BOSTON — Lawmakers in Massachusetts have voted to override Gov. Charlie Baker’s veto of a bill that allows 16 and 17-year-olds to obtain an abortion without their parents’ consent or knowledge. The legislation, known as the ROE Act, also essentially allows abortion up to birth for “fatal fetal anomalies.”
The House of Representatives obtained the two-thirds majority (107-46) needed to override the veto on Monday, followed by a 32-8 vote from the Senate on Tuesday.
“Today, the Commonwealth reestablished itself as a national leader in health care by removing political barriers to abortion and becoming the first state to legislatively ease burdensome restrictions on young people’s access to care,” the ROE Act Coalition remarked in a statement, according to local television station WCVB.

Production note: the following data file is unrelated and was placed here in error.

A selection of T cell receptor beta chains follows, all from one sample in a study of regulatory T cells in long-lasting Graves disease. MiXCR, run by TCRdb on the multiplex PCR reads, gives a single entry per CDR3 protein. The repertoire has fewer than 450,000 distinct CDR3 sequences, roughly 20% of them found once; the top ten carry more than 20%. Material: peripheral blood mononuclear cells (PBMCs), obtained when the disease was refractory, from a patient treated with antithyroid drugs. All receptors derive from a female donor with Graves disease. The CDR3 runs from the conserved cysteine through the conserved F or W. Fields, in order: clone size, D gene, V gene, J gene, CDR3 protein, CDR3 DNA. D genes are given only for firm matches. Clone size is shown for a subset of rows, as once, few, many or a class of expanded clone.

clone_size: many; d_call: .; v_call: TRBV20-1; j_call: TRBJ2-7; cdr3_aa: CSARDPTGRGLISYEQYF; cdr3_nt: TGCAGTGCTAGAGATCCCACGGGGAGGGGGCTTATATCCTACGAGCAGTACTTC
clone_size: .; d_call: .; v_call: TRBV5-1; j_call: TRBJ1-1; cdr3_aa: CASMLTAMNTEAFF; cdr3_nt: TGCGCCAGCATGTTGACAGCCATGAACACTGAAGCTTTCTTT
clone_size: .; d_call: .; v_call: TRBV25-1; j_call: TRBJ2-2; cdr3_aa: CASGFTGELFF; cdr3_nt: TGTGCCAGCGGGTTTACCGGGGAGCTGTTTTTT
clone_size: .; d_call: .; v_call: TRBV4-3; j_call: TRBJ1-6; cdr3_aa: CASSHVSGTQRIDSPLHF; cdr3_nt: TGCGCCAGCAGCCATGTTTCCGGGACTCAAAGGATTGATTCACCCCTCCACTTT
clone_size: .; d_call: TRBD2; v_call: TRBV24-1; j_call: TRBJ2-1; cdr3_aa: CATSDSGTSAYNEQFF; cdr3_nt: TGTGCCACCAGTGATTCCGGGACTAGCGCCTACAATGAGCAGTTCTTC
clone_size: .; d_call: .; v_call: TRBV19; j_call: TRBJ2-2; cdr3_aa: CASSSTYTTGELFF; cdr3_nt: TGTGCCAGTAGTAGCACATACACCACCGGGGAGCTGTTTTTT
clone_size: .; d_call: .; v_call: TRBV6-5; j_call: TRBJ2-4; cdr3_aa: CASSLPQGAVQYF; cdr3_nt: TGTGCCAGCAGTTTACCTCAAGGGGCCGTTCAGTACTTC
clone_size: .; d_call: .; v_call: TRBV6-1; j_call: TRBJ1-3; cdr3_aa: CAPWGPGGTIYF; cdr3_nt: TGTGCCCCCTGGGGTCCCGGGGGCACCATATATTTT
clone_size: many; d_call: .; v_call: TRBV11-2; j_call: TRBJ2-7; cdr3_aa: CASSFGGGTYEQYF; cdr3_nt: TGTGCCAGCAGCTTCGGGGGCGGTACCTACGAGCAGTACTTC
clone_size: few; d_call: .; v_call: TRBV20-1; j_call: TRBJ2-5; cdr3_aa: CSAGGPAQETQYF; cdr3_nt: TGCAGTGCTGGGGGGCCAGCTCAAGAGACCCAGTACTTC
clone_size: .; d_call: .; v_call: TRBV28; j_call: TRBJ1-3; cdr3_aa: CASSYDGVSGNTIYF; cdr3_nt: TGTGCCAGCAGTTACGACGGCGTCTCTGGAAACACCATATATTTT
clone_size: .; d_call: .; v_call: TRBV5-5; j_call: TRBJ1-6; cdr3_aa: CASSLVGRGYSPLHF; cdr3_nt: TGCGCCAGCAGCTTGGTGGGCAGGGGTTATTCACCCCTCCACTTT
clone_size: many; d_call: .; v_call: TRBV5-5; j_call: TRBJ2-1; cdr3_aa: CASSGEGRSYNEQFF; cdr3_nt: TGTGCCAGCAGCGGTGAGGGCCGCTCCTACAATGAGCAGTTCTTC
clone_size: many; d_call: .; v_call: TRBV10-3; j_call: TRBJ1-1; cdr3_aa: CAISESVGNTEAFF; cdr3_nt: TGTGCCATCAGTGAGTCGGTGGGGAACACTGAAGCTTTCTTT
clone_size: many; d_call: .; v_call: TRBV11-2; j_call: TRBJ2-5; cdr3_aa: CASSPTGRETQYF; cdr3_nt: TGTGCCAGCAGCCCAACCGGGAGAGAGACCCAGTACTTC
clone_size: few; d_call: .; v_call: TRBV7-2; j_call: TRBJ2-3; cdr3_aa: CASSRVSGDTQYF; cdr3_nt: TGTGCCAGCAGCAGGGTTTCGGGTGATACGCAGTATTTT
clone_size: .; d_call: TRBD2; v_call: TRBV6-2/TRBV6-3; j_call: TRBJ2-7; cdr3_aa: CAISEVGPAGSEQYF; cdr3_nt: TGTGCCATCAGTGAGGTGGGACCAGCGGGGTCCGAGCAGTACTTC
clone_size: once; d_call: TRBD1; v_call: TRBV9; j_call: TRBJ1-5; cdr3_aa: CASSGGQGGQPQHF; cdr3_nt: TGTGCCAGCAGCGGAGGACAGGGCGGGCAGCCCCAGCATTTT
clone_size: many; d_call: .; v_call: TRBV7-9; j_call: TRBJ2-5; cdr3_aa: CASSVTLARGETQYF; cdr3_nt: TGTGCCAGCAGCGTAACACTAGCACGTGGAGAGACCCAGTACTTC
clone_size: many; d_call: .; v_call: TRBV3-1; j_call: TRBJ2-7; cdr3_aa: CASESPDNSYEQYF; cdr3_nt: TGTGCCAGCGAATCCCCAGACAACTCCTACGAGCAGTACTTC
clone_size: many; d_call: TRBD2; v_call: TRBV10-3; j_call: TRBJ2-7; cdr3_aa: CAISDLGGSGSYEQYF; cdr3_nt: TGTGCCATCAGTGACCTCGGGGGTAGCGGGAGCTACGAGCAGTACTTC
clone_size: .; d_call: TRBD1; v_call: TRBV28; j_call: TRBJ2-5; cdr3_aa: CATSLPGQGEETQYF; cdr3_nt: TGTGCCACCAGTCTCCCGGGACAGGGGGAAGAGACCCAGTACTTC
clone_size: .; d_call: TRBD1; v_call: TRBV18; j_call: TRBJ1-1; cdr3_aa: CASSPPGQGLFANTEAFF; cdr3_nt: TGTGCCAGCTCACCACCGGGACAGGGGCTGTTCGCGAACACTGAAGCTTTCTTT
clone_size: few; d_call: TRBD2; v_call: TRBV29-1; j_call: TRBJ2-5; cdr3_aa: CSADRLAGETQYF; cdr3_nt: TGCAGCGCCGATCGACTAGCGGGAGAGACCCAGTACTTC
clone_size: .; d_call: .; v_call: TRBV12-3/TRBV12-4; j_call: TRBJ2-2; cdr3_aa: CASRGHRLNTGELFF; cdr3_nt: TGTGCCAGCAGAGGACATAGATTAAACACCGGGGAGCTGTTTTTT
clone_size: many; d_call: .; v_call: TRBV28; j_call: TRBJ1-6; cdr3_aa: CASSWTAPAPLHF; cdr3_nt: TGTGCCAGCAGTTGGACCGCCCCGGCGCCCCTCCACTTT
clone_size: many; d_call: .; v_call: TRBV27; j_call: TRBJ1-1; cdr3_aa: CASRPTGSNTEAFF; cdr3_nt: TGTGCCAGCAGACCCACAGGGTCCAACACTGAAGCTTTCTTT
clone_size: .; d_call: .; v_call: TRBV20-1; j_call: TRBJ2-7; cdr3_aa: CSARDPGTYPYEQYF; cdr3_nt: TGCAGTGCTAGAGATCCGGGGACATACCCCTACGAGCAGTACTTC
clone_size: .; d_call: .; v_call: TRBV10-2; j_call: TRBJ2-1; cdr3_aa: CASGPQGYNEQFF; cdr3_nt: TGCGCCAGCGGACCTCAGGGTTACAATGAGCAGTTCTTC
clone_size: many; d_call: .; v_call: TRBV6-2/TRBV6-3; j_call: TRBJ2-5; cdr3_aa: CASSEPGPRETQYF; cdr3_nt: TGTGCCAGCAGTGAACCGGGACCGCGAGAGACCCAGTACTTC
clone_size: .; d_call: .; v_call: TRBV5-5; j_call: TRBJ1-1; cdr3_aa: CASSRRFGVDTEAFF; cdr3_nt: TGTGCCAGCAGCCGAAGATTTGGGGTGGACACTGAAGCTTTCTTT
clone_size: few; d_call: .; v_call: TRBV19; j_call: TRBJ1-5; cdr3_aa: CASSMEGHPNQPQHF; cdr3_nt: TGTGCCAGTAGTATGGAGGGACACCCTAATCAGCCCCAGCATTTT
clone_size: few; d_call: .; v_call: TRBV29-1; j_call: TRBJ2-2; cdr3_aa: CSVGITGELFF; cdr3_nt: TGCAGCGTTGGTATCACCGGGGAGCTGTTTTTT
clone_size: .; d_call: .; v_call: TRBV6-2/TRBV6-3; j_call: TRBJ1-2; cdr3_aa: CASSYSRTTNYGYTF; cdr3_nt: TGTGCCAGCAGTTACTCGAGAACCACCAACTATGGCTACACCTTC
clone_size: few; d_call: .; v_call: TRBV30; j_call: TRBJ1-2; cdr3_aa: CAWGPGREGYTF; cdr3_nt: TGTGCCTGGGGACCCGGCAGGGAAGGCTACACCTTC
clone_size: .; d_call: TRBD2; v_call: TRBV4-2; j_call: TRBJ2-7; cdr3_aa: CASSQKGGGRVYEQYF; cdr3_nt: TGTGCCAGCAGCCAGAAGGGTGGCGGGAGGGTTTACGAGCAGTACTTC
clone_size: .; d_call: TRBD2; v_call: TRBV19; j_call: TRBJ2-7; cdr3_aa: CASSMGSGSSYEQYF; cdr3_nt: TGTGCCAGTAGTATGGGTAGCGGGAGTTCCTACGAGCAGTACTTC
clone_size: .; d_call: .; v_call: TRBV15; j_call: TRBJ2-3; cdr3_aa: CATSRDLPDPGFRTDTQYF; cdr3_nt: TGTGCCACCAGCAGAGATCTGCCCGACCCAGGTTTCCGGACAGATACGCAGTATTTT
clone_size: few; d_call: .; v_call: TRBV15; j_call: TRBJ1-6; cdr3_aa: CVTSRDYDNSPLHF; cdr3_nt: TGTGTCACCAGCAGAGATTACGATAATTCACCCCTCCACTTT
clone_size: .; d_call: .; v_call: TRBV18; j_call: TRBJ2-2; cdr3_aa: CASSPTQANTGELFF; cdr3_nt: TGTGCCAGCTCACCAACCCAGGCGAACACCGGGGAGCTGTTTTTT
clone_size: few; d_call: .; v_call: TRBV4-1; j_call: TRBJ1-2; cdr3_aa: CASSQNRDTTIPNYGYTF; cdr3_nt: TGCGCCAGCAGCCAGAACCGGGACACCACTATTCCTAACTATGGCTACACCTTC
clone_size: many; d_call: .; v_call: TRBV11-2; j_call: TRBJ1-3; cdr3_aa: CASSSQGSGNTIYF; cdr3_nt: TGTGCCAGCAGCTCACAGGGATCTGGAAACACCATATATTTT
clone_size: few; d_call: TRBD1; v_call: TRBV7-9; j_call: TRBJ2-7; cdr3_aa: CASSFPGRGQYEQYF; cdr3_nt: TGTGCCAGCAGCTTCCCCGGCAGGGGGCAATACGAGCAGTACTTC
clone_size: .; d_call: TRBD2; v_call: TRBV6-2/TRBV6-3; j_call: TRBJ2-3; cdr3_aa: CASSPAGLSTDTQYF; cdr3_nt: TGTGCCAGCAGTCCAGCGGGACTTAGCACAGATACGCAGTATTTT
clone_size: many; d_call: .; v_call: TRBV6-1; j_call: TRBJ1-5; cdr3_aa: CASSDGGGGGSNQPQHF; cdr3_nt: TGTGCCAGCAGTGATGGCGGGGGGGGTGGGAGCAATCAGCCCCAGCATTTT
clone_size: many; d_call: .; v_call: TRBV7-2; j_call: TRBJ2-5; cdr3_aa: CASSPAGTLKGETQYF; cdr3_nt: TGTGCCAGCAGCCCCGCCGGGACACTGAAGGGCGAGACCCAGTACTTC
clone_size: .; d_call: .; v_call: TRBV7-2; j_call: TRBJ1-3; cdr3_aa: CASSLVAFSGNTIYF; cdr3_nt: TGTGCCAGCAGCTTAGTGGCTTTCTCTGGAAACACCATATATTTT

“The legislature’s leadership means no Bay State family who receives a devastating diagnosis later in pregnancy will ever be forced to fly across the country to access compassionate care and no 16- or 17-year-old will ever be forced to navigate the court system to access the health care they need.”
As previously reported, last month, lawmakers in Massachusetts passed an amendment attached to a budget bill that would essentially allow abortion up to birth for “fatal fetal anomalies” and lower the age of parental consent from under 18 to under 16.
According to text on the legislature website, the amendment permits abortion after 24 weeks when “in the best medical judgment of the physician, an abortion is warranted because of a lethal fetal anomaly that is incompatible with sustained life outside the uterus.”